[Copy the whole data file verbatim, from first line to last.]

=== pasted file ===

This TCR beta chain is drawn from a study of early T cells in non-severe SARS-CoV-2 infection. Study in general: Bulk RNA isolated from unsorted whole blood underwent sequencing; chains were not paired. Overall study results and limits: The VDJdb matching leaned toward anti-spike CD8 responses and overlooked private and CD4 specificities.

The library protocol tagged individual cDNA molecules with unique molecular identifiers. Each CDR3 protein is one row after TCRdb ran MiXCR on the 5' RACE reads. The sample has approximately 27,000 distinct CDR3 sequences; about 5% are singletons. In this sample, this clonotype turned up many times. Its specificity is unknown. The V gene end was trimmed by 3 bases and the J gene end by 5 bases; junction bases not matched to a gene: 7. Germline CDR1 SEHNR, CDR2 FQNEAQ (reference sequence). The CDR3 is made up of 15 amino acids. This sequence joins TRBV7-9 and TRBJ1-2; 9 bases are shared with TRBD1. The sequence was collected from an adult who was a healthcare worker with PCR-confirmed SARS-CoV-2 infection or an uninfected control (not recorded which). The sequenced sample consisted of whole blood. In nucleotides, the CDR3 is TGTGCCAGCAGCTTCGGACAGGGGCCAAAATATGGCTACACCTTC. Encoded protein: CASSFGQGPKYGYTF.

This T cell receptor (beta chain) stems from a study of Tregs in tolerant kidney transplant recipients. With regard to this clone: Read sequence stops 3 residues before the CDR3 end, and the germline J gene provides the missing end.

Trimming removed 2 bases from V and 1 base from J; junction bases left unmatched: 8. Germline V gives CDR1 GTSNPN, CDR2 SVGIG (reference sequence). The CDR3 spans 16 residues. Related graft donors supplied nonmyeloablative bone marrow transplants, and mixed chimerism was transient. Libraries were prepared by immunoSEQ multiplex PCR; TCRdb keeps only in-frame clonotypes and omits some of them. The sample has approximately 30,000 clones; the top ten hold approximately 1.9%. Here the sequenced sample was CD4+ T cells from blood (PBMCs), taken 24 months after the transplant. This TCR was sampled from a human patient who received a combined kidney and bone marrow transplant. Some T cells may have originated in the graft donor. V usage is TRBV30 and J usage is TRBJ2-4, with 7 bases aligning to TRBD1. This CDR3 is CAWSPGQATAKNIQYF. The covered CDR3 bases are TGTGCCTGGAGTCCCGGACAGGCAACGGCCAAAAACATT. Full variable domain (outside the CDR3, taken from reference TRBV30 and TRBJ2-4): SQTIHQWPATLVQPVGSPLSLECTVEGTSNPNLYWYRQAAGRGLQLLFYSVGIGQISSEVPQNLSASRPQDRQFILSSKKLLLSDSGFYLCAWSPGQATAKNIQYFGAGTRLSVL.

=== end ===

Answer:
This TCR beta chain is drawn from a study of early T cells in non-severe SARS-CoV-2 infection. Study in general: Bulk RNA isolated from unsorted whole blood underwent sequencing; chains were not paired. Overall study results and limits: The VDJdb matching leaned toward anti-spike CD8 responses and overlooked private and CD4 specificities.

The library protocol tagged individual cDNA molecules with unique molecular identifiers. Each CDR3 protein is one row after TCRdb ran MiXCR on the 5' RACE reads. The sample has approximately 27,000 distinct CDR3 sequences; about 5% are singletons. In this sample, this clonotype turned up many times. Its specificity is unknown. The V gene end was trimmed by 3 bases and the J gene end by 5 bases; junction bases not matched to a gene: 7. Germline CDR1 SEHNR, CDR2 FQNEAQ (reference sequence). The CDR3 is made up of 15 amino acids. This sequence joins TRBV7-9 and TRBJ1-2; 9 bases are shared with TRBD1. The sequence was collected from an adult who was a healthcare worker with PCR-confirmed SARS-CoV-2 infection or an uninfected control (not recorded which). The sequenced sample consisted of whole blood. In nucleotides, the CDR3 is TGTGCCAGCAGCTTCGGACAGGGGCCAAAATATGGCTACACCTTC. Encoded protein: CASSFGQGPKYGYTF.

This T cell receptor (beta chain) stems from a study of Tregs in tolerant kidney transplant recipients. With regard to this clone: Read sequence stops 3 residues before the CDR3 end, and the germline J gene provides the missing end.

Trimming removed 2 bases from V and 1 base from J; junction bases left unmatched: 8. Germline V gives CDR1 GTSNPN, CDR2 SVGIG (reference sequence). The CDR3 spans 16 residues. Related graft donors supplied nonmyeloablative bone marrow transplants, and mixed chimerism was transient. Libraries were prepared by immunoSEQ multiplex PCR; TCRdb keeps only in-frame clonotypes and omits some of them. The sample has approximately 30,000 clones; the top ten hold approximately 1.9%. Here the sequenced sample was CD4+ T cells from blood (PBMCs), taken 24 months after the transplant. This TCR was sampled from a human patient who received a combined kidney and bone marrow transplant. Some T cells may have originated in the graft donor. V usage is TRBV30 and J usage is TRBJ2-4, with 7 bases aligning to TRBD1. This CDR3 is CAWSPGQATAKNIQYF. The covered CDR3 bases are TGTGCCTGGAGTCCCGGACAGGCAACGGCCAAAAACATT. Full variable domain (outside the CDR3, taken from reference TRBV30 and TRBJ2-4): SQTIHQWPATLVQPVGSPLSLECTVEGTSNPNLYWYRQAAGRGLQLLFYSVGIGQISSEVPQNLSASRPQDRQFILSSKKLLLSDSGFYLCAWSPGQATAKNIQYFGAGTRLSVL.